It is noted that the present invention may be carried out in other methods without departing from the spirit and essential features thereof. For example, in the abovementioned embodiment, the balls 16 have been fitted into the grooves 27 and 28. The grooves 27 and 28 are not necessarily provided, but such grooves may also be formed by pressured insertion of the balls 16 into the clearance in the overlapped portion between the columns 3 and 15. In short, it is necessary to insert the balls 16 under pressure into the clearance in the overlapped portion between the columns 3 and 15 and to provide run-on stepped portions (corresponding to the aforesaid ends 27a and 28a). Furthermore, means other than those in the embodiment which has been illustrated and described would be obviously understood for those skilled in the art. Accordingly, the preferred embodiment illustrated in the present specification is a mere illustration and not in a limited sense.
The scope of the invention is defined in the appended claims, and all the modified forms falling under the meaning of these claims are included in the present invention.
|Cited Patent||Filing date||Publication date||Applicant||Title|
|US3538785 *||Apr 16, 1968||Nov 10, 1970||Peugeot||Energy absorbing devices|
|US3788148 *||Jul 10, 1972||Jan 29, 1974||Gen Motors Corp||Energy absorber for collapsible steering columns or the like|
|US4407166 *||Apr 7, 1981||Oct 4, 1983||Volkswagenwerk Ag||Longitudinally and angularly adjustable steering column|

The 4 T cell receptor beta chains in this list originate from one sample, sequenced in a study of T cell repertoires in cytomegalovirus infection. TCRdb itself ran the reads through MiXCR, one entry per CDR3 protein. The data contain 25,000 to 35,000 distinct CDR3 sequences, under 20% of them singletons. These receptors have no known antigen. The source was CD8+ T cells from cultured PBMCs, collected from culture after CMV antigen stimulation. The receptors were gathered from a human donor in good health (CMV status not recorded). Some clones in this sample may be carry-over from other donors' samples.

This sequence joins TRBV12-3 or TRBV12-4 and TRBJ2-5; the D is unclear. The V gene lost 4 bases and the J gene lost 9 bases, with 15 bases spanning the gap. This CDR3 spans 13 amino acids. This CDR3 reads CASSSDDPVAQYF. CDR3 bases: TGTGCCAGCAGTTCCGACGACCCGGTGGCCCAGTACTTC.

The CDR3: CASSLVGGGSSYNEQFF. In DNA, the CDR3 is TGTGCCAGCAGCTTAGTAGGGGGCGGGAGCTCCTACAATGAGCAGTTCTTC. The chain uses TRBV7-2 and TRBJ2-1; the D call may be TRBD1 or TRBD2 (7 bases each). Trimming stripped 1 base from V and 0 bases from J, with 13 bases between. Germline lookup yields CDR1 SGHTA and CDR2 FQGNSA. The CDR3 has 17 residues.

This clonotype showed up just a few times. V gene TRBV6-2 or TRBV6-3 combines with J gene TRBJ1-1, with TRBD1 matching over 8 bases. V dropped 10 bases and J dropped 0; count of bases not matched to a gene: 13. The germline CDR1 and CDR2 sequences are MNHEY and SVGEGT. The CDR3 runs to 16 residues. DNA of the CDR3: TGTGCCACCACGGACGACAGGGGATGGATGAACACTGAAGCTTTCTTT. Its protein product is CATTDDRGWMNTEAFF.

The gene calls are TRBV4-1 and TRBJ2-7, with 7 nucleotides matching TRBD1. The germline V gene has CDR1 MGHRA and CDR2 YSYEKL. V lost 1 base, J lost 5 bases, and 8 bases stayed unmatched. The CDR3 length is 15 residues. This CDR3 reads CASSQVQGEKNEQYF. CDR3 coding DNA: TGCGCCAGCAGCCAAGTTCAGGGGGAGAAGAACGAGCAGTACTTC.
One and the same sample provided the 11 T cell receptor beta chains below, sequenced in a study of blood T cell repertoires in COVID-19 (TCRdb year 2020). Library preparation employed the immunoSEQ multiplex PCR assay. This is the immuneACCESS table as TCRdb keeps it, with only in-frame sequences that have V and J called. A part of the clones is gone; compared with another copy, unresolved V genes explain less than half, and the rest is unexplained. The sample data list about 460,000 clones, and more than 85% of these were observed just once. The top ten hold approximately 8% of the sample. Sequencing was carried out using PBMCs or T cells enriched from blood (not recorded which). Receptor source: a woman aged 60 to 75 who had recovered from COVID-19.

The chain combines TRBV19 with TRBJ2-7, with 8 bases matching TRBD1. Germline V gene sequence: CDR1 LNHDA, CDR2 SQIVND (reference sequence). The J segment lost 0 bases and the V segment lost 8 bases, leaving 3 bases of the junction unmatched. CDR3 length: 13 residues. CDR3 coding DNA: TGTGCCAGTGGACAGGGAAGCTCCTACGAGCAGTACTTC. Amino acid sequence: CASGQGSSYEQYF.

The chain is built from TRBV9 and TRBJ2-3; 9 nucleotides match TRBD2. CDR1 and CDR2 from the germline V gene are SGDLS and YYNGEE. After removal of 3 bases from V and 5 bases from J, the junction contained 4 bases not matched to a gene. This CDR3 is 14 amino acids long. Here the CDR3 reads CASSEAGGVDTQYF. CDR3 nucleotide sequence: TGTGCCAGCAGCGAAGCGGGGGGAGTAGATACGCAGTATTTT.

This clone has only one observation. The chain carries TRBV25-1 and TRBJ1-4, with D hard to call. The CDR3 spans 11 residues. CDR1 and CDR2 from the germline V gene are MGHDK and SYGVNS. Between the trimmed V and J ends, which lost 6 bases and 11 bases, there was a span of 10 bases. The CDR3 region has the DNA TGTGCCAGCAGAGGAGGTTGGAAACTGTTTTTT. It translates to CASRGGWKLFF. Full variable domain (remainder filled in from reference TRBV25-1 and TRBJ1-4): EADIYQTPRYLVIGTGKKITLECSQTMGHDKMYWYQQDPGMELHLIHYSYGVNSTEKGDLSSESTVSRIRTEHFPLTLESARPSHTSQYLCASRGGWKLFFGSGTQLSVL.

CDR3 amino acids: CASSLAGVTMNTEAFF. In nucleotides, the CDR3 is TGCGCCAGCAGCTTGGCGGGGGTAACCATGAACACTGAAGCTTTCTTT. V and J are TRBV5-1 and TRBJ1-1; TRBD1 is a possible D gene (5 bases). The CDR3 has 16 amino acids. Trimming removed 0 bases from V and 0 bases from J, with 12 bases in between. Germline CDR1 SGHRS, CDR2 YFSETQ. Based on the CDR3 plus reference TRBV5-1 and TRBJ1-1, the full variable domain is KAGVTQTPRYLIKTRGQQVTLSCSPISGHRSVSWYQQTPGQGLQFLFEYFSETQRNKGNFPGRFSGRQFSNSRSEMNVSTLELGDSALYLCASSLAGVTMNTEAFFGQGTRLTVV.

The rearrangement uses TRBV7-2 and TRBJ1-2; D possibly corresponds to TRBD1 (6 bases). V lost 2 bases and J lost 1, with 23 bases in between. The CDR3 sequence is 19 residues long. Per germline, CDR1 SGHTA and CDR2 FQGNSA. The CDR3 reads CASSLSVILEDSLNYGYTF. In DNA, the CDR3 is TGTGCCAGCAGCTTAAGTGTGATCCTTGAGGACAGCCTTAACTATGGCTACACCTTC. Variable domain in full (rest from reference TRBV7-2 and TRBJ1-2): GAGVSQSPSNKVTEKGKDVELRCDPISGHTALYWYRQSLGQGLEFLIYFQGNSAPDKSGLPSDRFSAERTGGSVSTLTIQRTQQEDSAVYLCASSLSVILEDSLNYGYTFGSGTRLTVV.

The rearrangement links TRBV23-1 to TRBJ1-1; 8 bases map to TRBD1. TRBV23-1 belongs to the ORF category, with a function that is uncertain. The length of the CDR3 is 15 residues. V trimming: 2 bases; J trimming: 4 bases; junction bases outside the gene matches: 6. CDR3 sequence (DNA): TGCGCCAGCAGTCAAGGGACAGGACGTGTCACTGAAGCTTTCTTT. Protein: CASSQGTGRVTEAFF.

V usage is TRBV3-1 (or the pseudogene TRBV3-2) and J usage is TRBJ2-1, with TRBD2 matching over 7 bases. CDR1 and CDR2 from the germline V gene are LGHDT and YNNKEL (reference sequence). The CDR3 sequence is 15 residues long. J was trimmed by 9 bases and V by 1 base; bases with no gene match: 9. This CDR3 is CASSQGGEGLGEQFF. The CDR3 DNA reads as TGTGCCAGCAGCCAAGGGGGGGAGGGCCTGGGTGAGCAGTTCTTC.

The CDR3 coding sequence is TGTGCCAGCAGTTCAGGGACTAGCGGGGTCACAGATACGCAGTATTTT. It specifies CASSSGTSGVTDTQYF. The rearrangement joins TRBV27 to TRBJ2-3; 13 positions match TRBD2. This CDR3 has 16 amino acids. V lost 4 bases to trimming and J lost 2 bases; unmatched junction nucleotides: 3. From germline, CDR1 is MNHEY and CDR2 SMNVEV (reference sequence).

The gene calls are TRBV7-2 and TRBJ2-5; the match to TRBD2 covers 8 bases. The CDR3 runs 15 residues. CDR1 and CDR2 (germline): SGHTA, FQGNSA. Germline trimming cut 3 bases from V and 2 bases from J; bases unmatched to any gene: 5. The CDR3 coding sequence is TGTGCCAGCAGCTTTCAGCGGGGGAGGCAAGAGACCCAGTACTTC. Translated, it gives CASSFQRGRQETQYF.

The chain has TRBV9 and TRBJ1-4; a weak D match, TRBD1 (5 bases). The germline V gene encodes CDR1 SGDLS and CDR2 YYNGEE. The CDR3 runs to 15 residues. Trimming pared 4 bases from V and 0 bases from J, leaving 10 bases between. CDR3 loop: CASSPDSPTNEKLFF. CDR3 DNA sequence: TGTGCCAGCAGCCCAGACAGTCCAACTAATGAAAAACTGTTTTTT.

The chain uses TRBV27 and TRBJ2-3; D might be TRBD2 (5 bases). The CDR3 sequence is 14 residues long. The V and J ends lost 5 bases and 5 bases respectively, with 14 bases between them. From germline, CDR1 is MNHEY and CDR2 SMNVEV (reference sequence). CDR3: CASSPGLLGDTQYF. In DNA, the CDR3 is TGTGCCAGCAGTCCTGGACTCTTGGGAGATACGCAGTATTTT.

|US4509386 *||Nov 15, 1982||Apr 9, 1985||General Motors Corporation||Lash-free telescopic steering shaft assembly and method of making the assembly|
|US4516440 *||Nov 15, 1982||May 14, 1985||Aisin Seiki Kabushiki Kaisha||Locking mechanism for a telescopic steering wheel|
|US4541298 *||Jan 5, 1983||Sep 17, 1985||Ford Motor Company||Adjustable steering column mounting|
|US4627306 *||Jan 7, 1985||Dec 9, 1986||Ford Motor Company||Energy absorbing steering column for motor vehicles|
|JPS6052022A *||Title not available|
|Citing Patent||Filing date||Publication date||Applicant||Title|
|US4867003 *||Dec 19, 1988||Sep 19, 1989||General Motors Corporation||Energy absorbing steering column|
|US5009120 *||Feb 23, 1990||Apr 23, 1991||General Motors Corporation||Manual control for adjustable steering column|
|US5074586 *||Oct 31, 1990||Dec 24, 1991||Ford Motor Company||Adjustable steering column mounting assembly|
|US5090730 *||Jan 23, 1991||Feb 25, 1992||Itt Corporation||Vehicle steering column apparatus|
|US5199319 *||Feb 13, 1992||Apr 6, 1993||Kabushiki Kaisha Yamada Seisakusho||Tilt telescopic steering device|
|US5282394 *||Nov 5, 1992||Feb 1, 1994||Chrysler Corporation||Low pivot steering column tilt mechanism|
|US5286056 *||Apr 22, 1993||Feb 15, 1994||The Torrington Company||Device for absorbing energy transmitted through a vehicle steering column|
|US5363716 *||Apr 1, 1993||Nov 15, 1994||Trw Inc.||Tilt-telescope steering column|
|US5423572 *||Apr 1, 1994||Jun 13, 1995||General Motors Corporation||Position control apparatus for steering column|